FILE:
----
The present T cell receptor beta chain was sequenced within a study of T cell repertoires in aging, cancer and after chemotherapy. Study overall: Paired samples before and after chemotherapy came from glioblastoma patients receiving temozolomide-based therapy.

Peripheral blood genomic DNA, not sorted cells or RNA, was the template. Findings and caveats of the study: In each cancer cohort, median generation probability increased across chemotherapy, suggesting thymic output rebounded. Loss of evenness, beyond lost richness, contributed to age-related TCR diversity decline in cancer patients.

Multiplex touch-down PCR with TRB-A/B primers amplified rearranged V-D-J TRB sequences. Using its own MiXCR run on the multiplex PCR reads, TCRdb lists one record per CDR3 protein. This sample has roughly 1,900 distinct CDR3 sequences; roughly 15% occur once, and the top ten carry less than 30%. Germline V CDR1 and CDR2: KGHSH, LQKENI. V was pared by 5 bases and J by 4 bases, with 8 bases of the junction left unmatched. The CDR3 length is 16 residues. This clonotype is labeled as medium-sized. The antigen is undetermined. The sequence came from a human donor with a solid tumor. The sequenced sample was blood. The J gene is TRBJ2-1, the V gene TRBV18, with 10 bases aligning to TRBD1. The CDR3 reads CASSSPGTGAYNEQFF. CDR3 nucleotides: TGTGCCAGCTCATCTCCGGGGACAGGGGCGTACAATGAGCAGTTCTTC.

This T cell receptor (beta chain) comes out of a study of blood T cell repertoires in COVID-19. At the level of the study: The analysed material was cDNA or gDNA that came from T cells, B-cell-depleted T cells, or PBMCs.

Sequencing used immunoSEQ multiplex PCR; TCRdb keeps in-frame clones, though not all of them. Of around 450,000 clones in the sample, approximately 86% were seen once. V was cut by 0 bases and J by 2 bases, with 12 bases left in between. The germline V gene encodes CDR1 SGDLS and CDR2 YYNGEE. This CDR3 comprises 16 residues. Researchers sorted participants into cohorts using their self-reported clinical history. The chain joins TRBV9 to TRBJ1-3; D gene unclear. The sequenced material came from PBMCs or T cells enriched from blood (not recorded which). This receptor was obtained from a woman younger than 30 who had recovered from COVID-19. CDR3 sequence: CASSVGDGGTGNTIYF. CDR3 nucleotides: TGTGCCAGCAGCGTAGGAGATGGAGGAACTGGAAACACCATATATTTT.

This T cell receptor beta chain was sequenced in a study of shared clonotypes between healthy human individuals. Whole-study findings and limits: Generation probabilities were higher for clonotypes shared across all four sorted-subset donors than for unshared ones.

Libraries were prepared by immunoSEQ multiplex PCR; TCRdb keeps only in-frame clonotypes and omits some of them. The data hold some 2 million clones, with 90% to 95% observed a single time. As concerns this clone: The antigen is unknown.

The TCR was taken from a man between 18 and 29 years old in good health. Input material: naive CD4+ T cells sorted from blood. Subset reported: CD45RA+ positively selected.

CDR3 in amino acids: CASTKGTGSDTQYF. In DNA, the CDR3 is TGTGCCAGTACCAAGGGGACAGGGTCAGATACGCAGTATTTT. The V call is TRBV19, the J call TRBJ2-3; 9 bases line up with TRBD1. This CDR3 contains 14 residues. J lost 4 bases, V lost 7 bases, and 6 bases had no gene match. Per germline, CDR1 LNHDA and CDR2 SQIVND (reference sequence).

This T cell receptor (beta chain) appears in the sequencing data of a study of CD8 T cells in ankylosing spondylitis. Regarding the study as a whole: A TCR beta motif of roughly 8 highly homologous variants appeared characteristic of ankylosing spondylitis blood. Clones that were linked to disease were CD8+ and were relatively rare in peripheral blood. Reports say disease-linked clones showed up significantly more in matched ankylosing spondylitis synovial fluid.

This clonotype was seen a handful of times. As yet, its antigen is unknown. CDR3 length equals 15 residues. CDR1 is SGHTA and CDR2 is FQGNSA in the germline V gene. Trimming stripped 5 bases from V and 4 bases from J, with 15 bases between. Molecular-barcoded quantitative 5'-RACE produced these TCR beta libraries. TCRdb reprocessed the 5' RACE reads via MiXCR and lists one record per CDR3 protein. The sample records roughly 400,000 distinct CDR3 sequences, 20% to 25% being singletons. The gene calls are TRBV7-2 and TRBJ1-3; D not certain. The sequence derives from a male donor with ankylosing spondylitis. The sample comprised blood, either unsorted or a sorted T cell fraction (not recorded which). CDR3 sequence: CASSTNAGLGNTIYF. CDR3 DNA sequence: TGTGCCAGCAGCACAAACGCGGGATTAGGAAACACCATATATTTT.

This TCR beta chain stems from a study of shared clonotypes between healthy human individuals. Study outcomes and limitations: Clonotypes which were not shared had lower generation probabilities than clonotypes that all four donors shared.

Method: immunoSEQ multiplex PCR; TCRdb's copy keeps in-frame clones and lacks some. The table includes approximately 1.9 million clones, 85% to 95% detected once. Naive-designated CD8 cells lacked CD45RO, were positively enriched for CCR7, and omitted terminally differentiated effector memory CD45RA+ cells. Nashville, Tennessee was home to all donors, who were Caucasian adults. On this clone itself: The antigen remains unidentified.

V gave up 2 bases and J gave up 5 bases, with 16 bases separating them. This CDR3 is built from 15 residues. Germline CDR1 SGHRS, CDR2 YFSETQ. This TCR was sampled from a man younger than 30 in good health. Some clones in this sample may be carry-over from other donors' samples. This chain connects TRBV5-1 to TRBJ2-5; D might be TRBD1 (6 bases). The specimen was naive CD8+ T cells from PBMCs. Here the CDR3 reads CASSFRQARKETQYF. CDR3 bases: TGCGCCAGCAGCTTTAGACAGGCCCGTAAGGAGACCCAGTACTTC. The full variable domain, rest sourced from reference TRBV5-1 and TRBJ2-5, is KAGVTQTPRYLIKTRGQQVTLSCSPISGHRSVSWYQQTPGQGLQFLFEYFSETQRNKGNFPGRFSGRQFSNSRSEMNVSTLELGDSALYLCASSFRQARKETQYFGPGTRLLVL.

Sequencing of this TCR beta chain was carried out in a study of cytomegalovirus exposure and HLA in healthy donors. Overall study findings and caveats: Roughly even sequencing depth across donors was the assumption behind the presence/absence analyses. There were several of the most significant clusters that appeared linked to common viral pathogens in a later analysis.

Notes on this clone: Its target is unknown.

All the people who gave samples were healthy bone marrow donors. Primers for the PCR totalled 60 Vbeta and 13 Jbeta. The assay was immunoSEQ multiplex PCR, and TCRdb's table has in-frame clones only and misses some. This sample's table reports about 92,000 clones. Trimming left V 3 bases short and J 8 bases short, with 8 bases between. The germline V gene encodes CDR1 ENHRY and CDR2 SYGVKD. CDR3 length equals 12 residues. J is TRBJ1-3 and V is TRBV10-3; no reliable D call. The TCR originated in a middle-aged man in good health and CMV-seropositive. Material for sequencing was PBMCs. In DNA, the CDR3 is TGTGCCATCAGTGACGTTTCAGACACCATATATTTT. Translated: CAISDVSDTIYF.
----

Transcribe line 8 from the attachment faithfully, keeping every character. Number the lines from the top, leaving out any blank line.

The TCR was taken from a man between 18 and 29 years old in good health. Input material: naive CD4+ T cells sorted from blood. Subset reported: CD45RA+ positively selected.